There's a place where guitar players might actually find enough guitars to make them happy.
October 6, 2003
Longtime Sweetwater customers know that I've been writing "Tech Notes" since Sweet Notes was just a little 8-page, black and white newsletter. For over a decade now, I've been right there on the inside back page of virtually every issue, sharing my insights, viewpoints and personal opinions, and I have loved every minute of it.
The only problem is that there is so much happening in the world of music technology, that writing one column every eight weeks or so just isn't enough space to cover all the cool gear, great people and wonderful experiences I've been fortunate enough to have since signing on with Sweetwater - first as a customer and later as a staff writer. With that in mind, I suggested to Adam Cohen, our Director of Marketing (and an all-around great guy), that I write a weekly (more or less) column for Sweetwater's Web site.
Fortunately, I didn't have to twist Adam's arm all that much . . . okay, not at all. So here we are with the very first in what I hope will be a long running forum that will cover every aspect of music, from stage to studio.
Actually, what started the ball rolling on this idea was my recent visit to Fort Wayne. It was great to see my old friends and finally meet a few people I've talked to a number of times on the phone, but had never met face-to-face. However, what really lit my fire was being surrounded by all this incredible new technology as I walked around the Sweetwater complex, trying not to get lost. The guitar room alone was enough to make me more than a bit dizzy with gear lust. Just take a look at the photos I shot in there.
Of course, what's hanging in the guitar room is just a tiny percent of the guitars Sweetwater has in stock back in the gigantic warehouse, where acoustic and electric guitars and basses are stacked from the floor to the ceiling high overhead. From entry level instruments that sound great but don't cost a lot of money, up to the astronomically-priced, one-of-a-kind handmade $10,000 Benedetto Signature jazz archtops or the $30,000 Paul Reed Smith Dragons, there truly is a guitar for every budget.
What's particularly great is that you really don't have to go broke to own a terrific instrument these days. When I first began learning to play guitar, budget models were - well, there's just no other way to say this - just plain awful. They sounded bad, went out-of-tune continuously and tore up your fingers with their "mile high" action. But today, thanks to the wonders of modern technology, your first guitar might be a guitar you'll actually keep for years to come. Check out my in-depth review of the Line 6 Variax in an upcoming column for one example.
While there are those who abhor the thought of a machine building a guitar, the truth is that machines can produce hundreds of instruments of consistently high quality. Back in the "old days," if you got a guitar that was assembled by a line worker who just happened to stay up way too late the night before, you stood a pretty good chance of getting an instrument that wasn't all that great. Meanwhile, your buddy got the same model guitar, except it was put together by a person that was having a terrific day, and the thing played like a dream. I'm not exaggerating when I say quality sometimes swung from one end of the scale to the other, even in the more expensive lines.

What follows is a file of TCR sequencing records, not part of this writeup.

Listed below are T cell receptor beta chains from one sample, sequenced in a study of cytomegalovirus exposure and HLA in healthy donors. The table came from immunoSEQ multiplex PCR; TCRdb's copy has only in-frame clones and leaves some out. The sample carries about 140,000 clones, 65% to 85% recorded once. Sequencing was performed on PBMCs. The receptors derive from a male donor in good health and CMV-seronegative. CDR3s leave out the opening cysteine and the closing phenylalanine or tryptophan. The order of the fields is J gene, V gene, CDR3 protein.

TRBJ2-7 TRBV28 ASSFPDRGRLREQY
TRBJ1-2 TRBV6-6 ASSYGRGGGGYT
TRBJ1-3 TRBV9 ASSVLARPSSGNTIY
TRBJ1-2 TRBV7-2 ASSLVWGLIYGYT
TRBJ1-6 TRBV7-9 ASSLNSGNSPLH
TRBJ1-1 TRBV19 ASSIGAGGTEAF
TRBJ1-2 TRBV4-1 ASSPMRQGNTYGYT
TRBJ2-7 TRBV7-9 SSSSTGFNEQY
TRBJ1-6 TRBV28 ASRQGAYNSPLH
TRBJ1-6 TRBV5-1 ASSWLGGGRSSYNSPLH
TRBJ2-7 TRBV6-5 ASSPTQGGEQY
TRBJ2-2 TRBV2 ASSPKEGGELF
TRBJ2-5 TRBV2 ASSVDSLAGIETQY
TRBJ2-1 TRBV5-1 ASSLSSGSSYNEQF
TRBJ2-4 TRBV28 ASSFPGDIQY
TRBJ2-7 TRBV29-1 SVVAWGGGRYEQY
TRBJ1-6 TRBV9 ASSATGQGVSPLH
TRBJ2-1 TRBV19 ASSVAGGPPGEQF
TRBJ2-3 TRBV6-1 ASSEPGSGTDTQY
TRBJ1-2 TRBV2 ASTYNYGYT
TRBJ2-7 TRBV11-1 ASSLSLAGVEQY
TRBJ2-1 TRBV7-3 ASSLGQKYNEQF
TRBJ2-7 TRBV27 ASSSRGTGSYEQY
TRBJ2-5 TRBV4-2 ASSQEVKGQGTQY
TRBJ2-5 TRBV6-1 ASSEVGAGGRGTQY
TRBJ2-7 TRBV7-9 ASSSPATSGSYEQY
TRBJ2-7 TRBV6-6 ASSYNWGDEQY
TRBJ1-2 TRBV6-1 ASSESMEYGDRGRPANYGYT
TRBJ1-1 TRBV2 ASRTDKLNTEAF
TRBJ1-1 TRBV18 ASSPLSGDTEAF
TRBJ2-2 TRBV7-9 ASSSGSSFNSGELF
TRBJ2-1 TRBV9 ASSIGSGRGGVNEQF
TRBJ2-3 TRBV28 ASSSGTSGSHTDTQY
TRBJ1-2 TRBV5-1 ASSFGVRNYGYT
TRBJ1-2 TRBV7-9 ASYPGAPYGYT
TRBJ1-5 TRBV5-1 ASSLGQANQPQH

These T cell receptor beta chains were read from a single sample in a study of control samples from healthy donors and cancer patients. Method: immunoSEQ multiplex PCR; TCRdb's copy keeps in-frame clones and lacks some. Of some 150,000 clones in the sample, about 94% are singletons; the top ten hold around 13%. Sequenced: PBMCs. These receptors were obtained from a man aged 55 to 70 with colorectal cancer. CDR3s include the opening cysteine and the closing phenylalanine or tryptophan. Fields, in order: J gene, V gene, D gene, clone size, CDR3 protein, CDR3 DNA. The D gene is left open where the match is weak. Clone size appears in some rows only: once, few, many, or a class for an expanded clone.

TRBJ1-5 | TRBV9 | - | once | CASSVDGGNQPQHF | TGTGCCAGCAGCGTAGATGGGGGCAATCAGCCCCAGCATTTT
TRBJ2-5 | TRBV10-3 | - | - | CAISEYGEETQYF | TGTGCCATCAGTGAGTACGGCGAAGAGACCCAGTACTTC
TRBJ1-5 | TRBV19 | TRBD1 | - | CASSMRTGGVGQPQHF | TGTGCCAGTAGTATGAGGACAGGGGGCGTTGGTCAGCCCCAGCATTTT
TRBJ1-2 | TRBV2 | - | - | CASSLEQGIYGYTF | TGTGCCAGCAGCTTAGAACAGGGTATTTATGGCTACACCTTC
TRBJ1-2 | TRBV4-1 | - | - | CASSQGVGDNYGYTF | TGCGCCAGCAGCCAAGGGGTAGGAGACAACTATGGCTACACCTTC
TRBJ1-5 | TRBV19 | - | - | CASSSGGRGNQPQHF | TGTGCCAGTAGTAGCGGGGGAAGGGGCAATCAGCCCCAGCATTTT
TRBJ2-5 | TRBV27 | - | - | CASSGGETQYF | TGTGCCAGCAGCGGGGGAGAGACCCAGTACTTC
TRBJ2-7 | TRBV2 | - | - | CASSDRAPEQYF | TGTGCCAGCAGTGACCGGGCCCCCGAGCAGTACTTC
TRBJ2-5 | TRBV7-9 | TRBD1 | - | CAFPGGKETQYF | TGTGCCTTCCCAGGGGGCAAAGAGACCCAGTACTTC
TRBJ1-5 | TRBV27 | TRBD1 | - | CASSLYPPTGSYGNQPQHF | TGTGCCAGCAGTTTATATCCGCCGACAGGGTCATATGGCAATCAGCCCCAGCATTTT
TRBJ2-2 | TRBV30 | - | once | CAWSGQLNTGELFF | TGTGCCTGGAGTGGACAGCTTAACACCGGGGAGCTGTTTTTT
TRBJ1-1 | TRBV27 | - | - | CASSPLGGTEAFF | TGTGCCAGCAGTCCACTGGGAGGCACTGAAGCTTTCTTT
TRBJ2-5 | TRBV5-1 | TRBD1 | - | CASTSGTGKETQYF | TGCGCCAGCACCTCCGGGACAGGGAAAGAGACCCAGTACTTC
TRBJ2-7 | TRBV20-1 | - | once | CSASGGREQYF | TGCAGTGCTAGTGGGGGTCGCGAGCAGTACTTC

When I first started playing gigs back in the 1960s, getting a great sound was tough. If you happened to stumble onto just the right combination of guitar, amp and a pedal or two, you were lucky. I went through several different guitars and close to a dozen amps before I ultimately found just the right sound for the music I was playing.
Today, getting a monster tone is almost as easy as dialing up a preset, thanks to all the amazing technology we have. Even so, you still have to have the passion and dedication to turn that perfect tone into extraordinary music. But when it all comes together, whether up on a stage or locked away in a studio, there's no other high in the world quite like it.
Whether you're a fan of Fender's classic guitars or prefer the sound and feel of a Gibson or anything in between, you'll find it in Sweetwater's inventory. Not long before wrapping up this first column, word got to me that Sweetwater will be stocking Gretsch guitars, a longtime personal favorite of mine. I just saw a photo of their new G6120 Nashville in a gorgeous amber-stained flame maple top with Bigsby vibrato: Wow!
Well, I'll wrap up my first online column here. I already have a lot of ideas for future columns. What's more, since we have virtually no space limitations, I'll be getting a lot deeper with some very cool "hands on" gear reviews that you won't want to miss. If there is a particular topic you'd like to throw open for discussion, I'd love to hear from you. Meanwhile, I'll see you here again in about a week.
Questions, comments, rants, suggestions, unwanted '59 Les Pauls and any other form of correspondence can be addressed to email@example.com.